TICRA Tools 23.0 is released
It is our pleasure to announce that the next version of TICRA Tools is now out: TICRA Tools 23.0 has just been released!
This release brings many new features and enhancements to all TICRA Tools products. Some highlights are:
- GRASP: PO analysis of reflectors defined in CAD files
- GRASP, ESTEAM, CHAMP 3D, and QUPES: Selecting faces to exclude or include in a CAD File from the GUI
- CHAMP 3D: Modelling of Profiled Ridge Horns
- QUPES: New PUC “Periodic Unit Cell Planar Scatterer”
- All products: New optimisation goals
With this release, working with CAD files in TICRA Tools has thus been made easier and more intuitive. Find more details on all highlighted features below.
With an active Technical Support and Maintenance (TSM) contract you may download TICRA Tools 23.0 on the TICRA support site. Here, you also find the release note with all details on the new features, enhancements, and bug fixes.
If you would like to renew your TSM agreement, please contact us.
GRASP: PO analysis of reflectors defined in CAD files
In the new version of TICRA Tools it is possible to analyse reflectors defined in CAD Files with PO by using the class PO, Multi-face Scatterer. This provides users with a more convenient way of importing reflector surfaces from external sources, such as CAD design tools or thermo-mechanical software. This is particularly useful, for example, if the effects of thermo-elastic deformations are to be investigated, or if a reflector surface has been manipulated by the mechanical engineers to accommodate it on the spacecraft.
GRASP, ESTEAM, CHAMP 3D, and QUPES: Selecting faces to exclude or include in a CAD File from the GUI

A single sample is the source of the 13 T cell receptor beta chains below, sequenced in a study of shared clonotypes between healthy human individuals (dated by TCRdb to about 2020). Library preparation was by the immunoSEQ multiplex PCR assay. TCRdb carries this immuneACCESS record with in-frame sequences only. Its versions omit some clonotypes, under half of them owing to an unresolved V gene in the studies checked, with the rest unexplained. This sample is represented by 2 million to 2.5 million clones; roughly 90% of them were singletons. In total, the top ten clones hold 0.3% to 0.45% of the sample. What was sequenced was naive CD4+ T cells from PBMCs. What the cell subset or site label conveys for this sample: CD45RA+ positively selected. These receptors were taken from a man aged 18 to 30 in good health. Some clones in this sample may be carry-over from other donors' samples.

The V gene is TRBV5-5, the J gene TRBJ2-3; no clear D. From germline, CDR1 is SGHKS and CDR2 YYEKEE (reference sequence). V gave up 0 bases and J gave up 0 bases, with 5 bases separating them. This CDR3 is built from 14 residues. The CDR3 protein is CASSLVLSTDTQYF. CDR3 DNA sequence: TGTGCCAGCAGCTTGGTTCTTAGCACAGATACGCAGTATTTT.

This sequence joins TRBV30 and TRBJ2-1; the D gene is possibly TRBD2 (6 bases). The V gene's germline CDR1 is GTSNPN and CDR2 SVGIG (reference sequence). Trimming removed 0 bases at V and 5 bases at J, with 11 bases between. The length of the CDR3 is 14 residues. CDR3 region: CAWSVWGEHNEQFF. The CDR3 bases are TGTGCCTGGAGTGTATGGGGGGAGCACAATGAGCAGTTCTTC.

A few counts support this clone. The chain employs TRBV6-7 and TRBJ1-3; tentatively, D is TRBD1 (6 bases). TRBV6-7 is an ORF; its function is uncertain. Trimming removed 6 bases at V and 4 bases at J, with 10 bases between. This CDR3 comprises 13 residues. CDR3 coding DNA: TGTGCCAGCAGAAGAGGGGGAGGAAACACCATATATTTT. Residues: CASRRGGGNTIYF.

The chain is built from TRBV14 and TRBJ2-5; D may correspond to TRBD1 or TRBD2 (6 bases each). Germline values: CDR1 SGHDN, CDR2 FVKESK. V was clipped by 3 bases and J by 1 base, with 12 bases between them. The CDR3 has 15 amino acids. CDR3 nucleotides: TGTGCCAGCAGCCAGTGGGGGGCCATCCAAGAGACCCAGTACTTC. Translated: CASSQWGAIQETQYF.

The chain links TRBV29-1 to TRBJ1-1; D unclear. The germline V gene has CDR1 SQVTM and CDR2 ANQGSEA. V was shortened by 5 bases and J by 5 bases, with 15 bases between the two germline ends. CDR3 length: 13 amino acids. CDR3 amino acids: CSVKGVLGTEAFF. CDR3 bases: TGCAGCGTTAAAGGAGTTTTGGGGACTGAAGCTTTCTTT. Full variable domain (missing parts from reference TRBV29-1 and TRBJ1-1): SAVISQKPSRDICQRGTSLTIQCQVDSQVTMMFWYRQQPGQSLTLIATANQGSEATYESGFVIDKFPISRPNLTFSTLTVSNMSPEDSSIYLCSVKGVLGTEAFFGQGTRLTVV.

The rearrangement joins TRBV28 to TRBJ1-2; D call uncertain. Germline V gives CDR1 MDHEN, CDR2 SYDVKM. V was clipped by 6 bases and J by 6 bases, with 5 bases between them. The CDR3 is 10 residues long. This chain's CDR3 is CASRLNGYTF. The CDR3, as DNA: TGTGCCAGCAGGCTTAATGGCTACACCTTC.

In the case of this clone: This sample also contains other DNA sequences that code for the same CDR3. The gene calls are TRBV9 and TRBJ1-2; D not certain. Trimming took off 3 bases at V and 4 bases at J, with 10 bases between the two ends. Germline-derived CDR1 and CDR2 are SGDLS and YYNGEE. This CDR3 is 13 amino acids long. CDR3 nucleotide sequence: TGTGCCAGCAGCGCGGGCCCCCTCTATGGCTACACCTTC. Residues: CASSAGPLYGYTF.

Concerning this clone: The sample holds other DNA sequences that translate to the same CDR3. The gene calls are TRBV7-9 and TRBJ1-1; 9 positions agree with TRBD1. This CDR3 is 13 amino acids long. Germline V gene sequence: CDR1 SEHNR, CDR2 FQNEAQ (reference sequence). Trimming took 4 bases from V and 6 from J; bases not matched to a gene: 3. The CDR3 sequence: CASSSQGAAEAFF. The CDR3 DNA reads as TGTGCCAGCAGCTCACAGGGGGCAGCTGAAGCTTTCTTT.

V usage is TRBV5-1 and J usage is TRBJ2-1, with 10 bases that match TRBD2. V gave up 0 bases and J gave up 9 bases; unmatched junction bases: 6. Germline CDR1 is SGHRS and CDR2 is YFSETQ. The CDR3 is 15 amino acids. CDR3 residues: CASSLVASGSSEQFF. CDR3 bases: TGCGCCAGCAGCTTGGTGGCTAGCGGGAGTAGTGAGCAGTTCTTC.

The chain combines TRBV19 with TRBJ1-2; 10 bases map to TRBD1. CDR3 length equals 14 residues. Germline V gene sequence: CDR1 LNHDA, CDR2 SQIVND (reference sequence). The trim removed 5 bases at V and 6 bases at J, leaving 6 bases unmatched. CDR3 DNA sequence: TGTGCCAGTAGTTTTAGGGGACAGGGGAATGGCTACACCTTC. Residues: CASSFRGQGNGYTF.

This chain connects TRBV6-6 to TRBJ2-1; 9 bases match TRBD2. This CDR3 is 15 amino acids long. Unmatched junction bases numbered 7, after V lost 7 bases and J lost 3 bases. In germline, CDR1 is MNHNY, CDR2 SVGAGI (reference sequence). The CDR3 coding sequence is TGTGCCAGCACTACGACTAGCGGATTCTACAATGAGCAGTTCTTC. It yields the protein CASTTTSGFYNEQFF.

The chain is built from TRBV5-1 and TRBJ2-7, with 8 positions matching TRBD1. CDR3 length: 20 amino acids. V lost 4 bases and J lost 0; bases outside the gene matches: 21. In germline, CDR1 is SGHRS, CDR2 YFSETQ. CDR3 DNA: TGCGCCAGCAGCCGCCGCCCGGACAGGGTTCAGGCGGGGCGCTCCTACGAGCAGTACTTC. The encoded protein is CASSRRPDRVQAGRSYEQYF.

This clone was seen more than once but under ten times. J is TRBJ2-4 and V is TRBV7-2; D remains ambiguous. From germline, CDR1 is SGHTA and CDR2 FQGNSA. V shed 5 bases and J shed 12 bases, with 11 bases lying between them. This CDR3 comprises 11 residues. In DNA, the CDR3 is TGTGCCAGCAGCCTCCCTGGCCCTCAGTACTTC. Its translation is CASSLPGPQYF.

Faces in CAD files imported for use in ESTEAM, GRASP, CHAMP 3D, or QUPES may now be included or excluded from the model by direct manipulation of the CAD file in the GUI. This is an alternative to editing the Exclude Faces and Include-Only Faces attributes in the CAD File scatterer, and the possibility to work directly in the GUI will make modifying CAD File-based models faster and more intuitive.
CHAMP 3D: Modelling of Profiled Ridge Horns
A number of new devices have been implemented to facilitate the analysis and optimisation of double and quad ridge horns.
With the waveguide device Profiled Ridge Horn or the aperture device Profiled Ridge Aperture it is possible to define the horn walls as well as ridges using the existing Horn Profiles classes. It is also possible to define just the horn walls, without the ridges, to obtain, for instance, a profiled rectangular horn. The Coaxial to Waveguide Adapter can be applied to excite the horn with a coaxial port. Also, the new device Tapered Shorted Waveguide can be used to obtain wideband matching of the coaxial adapter.
QUPES: New PUC “Periodic Unit Cell Planar Scatterer”
In this TICRA Tools release, we have included a new Periodic Unit Cell (PUC) “Periodic Unit Cell Planar Scatterer”. The PUC is defined by a planar scatterer object from the “Antennas and Scatterers” tab. This means that the PUC geometry may consist of a single or multiple scatterer components from the built-in scatterer library in TICRA Tools. By combining different scatterers, complex user-defined geometries can be created.
The introduction of the new PUC greatly enhances the process of creating user-defined planar unit-cell geometries and significantly improves the usability of QUPES.
All products: New optimisation goals
A new optimisation goal for the far-field peak direction, “Peak Direction”, is available in this version of TICRA Tools. This goal is particularly useful when optimising feed positions in reflector antennas for wide beam scanning (peak to be scanned to a position several sidelobes away from the original peak), or for rotating antennas to achieve a peak in a given direction.
Another new far-field goal, ”Efficiency”, is also available in this version of TICRA Tools, which can be used to optimise the beam efficiency of antennas. The beam efficiency is calculated by integrating the power inside a certain angular region of the far field. This region can either be given relative to the peak of the pattern (e.g., inside the -3 dB pattern contour), or as a fixed rectangular or elliptical region in the far-field grid.